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Ambiguous Assertion of Rights — Silence

State v. Richard Allen Hassel, 2005 WI App 80
For Hassel: Charles B. Vetzner, SPD, Madison Appellate

Issue/Holding1Hassel’s custodial statement, “I don’t know if I should talk to you” was ambiguous and therefore triggered no duty to terminate the interrogation, ¶¶16-19.

The court of appeals purported to follow Davis v. United States, 512 U.S. 452 (1994), which holds that the police have no duty to clarify an ambiguous assertion of rights made after clearly waiving them. The court simply did not acknowledge this crucial matter of timing (Hassel made his ambiguous assertion before he ever waived any rights, which makes the distinction pertinent to his case). The majority of lower courts to rule on the issue have concluded that “the ‘unambiguous or unequivocal request’ rule of Davis is limited to the post-waiver scenario,” U.S. v. Rodriguez, 9th Cir No. 07-10217, 3/10/08, fn. 6. Given that the court of appeals simply did not acknowledge let alone resolve this dispute, the issue should remain viable. However, the split among lower courts makes the issue quite cert-worthy.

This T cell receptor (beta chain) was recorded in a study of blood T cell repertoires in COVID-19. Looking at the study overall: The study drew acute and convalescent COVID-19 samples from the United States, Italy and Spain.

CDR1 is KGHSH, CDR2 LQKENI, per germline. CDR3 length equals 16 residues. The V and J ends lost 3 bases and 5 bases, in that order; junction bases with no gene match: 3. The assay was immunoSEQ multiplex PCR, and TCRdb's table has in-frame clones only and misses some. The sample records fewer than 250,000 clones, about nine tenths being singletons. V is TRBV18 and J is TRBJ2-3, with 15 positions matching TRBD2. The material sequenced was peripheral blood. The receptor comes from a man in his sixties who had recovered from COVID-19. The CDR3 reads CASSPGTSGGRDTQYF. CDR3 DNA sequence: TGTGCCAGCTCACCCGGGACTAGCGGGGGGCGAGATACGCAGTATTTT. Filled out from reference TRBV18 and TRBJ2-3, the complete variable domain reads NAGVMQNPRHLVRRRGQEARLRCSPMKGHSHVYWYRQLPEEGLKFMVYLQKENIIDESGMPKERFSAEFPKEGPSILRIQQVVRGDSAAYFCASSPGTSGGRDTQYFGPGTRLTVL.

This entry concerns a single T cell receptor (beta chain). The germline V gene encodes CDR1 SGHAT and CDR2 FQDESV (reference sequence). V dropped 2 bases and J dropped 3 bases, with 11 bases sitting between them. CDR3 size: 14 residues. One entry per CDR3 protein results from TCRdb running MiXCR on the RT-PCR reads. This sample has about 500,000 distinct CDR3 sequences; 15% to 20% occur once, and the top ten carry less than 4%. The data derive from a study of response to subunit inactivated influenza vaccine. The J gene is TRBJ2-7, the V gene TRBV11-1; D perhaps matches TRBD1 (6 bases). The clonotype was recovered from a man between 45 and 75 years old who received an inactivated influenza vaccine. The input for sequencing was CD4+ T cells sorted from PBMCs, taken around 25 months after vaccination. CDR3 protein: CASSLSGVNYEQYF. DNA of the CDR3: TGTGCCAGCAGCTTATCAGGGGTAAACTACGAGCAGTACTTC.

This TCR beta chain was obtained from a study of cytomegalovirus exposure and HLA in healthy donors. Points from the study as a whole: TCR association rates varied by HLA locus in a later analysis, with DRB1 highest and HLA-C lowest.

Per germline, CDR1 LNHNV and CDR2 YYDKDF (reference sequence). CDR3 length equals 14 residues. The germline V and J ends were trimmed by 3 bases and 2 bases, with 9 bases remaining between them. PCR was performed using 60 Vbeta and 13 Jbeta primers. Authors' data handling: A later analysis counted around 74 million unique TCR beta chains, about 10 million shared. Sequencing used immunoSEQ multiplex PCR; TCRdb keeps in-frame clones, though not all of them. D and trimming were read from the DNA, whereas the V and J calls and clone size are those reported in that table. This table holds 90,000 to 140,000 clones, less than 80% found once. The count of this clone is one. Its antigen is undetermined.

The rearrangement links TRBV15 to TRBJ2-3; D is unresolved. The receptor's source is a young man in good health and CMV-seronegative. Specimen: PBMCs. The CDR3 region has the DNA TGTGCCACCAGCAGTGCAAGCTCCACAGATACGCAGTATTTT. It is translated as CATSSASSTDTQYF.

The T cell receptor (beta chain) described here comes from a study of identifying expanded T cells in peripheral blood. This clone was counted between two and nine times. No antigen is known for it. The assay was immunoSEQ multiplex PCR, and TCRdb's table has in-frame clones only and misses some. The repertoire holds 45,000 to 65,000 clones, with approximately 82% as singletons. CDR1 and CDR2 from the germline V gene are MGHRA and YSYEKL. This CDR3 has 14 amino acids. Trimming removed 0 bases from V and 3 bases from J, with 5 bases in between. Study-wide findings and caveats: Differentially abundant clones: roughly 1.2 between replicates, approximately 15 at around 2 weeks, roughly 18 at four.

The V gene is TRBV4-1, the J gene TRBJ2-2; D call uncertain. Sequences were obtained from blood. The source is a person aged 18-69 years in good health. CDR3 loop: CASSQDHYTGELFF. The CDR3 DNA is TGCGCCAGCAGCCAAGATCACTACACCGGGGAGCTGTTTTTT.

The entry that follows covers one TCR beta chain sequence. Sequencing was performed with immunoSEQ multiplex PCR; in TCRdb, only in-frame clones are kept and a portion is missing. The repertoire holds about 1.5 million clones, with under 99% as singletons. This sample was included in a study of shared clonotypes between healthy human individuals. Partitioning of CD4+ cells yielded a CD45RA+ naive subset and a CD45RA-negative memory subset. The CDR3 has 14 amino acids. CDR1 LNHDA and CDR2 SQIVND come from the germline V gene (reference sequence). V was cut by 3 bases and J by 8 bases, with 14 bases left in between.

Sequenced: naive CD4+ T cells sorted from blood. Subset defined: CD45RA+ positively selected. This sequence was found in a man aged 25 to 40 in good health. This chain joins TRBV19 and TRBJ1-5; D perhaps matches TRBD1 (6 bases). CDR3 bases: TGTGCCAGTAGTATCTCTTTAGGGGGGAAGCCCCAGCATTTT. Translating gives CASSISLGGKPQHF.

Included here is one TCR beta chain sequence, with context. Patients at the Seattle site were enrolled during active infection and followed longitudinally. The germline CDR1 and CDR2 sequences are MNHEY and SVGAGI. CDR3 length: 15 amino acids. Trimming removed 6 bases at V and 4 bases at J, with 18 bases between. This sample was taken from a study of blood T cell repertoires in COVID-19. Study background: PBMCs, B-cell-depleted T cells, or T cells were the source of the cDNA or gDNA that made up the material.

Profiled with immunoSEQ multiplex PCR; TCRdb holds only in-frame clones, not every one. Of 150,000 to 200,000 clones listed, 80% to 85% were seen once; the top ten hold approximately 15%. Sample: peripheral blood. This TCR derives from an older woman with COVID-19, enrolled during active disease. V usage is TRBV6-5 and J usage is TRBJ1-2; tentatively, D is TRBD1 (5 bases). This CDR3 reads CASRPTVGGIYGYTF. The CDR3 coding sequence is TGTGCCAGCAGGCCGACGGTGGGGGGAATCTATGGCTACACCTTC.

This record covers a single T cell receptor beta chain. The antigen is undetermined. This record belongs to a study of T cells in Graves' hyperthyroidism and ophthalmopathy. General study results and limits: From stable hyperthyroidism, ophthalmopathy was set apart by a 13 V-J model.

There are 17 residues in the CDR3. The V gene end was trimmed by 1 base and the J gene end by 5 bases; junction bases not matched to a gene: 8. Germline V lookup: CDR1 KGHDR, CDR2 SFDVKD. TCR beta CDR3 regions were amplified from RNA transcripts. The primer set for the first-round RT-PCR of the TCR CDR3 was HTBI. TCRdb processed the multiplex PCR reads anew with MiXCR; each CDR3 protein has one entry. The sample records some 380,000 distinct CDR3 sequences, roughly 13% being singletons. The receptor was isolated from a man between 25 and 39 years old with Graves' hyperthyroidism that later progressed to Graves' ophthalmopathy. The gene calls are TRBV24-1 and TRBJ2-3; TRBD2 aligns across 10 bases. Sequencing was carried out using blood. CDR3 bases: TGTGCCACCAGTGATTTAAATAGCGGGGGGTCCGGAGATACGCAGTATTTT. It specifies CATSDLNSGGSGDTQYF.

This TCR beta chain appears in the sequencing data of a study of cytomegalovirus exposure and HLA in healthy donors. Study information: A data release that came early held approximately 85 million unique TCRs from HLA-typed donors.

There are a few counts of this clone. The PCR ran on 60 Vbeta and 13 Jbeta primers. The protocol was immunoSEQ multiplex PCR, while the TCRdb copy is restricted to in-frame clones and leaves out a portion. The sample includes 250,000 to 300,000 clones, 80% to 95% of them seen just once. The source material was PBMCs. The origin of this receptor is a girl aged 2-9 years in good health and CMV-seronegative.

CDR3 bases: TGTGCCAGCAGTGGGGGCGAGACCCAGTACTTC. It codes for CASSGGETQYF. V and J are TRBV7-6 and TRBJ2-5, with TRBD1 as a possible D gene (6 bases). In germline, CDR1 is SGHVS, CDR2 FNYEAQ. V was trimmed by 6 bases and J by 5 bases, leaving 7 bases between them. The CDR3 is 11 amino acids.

Issue/Holding2precustodial, prearrest assertion of right to silence has no constitutional significance, and therefore doesn’t bar questioning, ¶¶13-15; and, because such an assertion does not amount to a “prior invocation [of rights] with which the police should have been concerned,” it gives no meaning to an ambiguous assertion of rights during subsequent custodial interrogation. ¶¶16-21. (In dicta, the court goes on to say that the police nonetheless scrupulously honored his rights, ¶20 n. 2.)

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